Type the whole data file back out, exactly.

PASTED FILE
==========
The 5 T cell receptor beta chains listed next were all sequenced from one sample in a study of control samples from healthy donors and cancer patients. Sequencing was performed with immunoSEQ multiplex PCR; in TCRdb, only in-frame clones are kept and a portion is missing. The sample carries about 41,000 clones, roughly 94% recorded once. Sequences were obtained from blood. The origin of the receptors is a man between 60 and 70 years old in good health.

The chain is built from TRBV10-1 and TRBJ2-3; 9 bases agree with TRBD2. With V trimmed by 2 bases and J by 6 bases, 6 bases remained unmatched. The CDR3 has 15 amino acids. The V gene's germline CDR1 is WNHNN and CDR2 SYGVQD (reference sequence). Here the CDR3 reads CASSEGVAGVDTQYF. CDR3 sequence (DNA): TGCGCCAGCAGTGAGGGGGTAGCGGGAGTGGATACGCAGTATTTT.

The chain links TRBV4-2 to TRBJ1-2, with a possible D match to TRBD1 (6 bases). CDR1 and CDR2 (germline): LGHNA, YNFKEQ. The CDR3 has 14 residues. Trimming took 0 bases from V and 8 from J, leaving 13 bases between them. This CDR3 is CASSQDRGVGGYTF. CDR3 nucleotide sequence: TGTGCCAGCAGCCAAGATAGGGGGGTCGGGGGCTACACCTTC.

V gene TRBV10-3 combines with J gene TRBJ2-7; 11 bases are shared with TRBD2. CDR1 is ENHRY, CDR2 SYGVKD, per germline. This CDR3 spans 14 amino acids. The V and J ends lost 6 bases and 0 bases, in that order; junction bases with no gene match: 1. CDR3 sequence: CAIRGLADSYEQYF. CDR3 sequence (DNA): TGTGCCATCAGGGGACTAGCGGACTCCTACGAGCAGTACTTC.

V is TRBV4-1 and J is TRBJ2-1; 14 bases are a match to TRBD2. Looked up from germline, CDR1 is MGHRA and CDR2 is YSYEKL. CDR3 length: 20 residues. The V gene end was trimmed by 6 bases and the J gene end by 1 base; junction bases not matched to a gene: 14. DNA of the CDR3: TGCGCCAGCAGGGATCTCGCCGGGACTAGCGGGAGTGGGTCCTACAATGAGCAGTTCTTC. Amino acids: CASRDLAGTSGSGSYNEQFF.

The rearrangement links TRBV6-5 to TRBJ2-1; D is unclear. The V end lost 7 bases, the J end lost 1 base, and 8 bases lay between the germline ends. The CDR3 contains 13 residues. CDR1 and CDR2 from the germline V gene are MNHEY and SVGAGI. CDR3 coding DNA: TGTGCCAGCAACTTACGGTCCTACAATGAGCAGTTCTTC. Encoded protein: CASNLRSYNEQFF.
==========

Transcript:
The 5 T cell receptor beta chains listed next were all sequenced from one sample in a study of control samples from healthy donors and cancer patients. Sequencing was performed with immunoSEQ multiplex PCR; in TCRdb, only in-frame clones are kept and a portion is missing. The sample carries about 41,000 clones, roughly 94% recorded once. Sequences were obtained from blood. The origin of the receptors is a man between 60 and 70 years old in good health.

The chain is built from TRBV10-1 and TRBJ2-3; 9 bases agree with TRBD2. With V trimmed by 2 bases and J by 6 bases, 6 bases remained unmatched. The CDR3 has 15 amino acids. The V gene's germline CDR1 is WNHNN and CDR2 SYGVQD (reference sequence). Here the CDR3 reads CASSEGVAGVDTQYF. CDR3 sequence (DNA): TGCGCCAGCAGTGAGGGGGTAGCGGGAGTGGATACGCAGTATTTT.

The chain links TRBV4-2 to TRBJ1-2, with a possible D match to TRBD1 (6 bases). CDR1 and CDR2 (germline): LGHNA, YNFKEQ. The CDR3 has 14 residues. Trimming took 0 bases from V and 8 from J, leaving 13 bases between them. This CDR3 is CASSQDRGVGGYTF. CDR3 nucleotide sequence: TGTGCCAGCAGCCAAGATAGGGGGGTCGGGGGCTACACCTTC.

V gene TRBV10-3 combines with J gene TRBJ2-7; 11 bases are shared with TRBD2. CDR1 is ENHRY, CDR2 SYGVKD, per germline. This CDR3 spans 14 amino acids. The V and J ends lost 6 bases and 0 bases, in that order; junction bases with no gene match: 1. CDR3 sequence: CAIRGLADSYEQYF. CDR3 sequence (DNA): TGTGCCATCAGGGGACTAGCGGACTCCTACGAGCAGTACTTC.

V is TRBV4-1 and J is TRBJ2-1; 14 bases are a match to TRBD2. Looked up from germline, CDR1 is MGHRA and CDR2 is YSYEKL. CDR3 length: 20 residues. The V gene end was trimmed by 6 bases and the J gene end by 1 base; junction bases not matched to a gene: 14. DNA of the CDR3: TGCGCCAGCAGGGATCTCGCCGGGACTAGCGGGAGTGGGTCCTACAATGAGCAGTTCTTC. Amino acids: CASRDLAGTSGSGSYNEQFF.

The rearrangement links TRBV6-5 to TRBJ2-1; D is unclear. The V end lost 7 bases, the J end lost 1 base, and 8 bases lay between the germline ends. The CDR3 contains 13 residues. CDR1 and CDR2 from the germline V gene are MNHEY and SVGAGI. CDR3 coding DNA: TGTGCCAGCAACTTACGGTCCTACAATGAGCAGTTCTTC. Encoded protein: CASNLRSYNEQFF.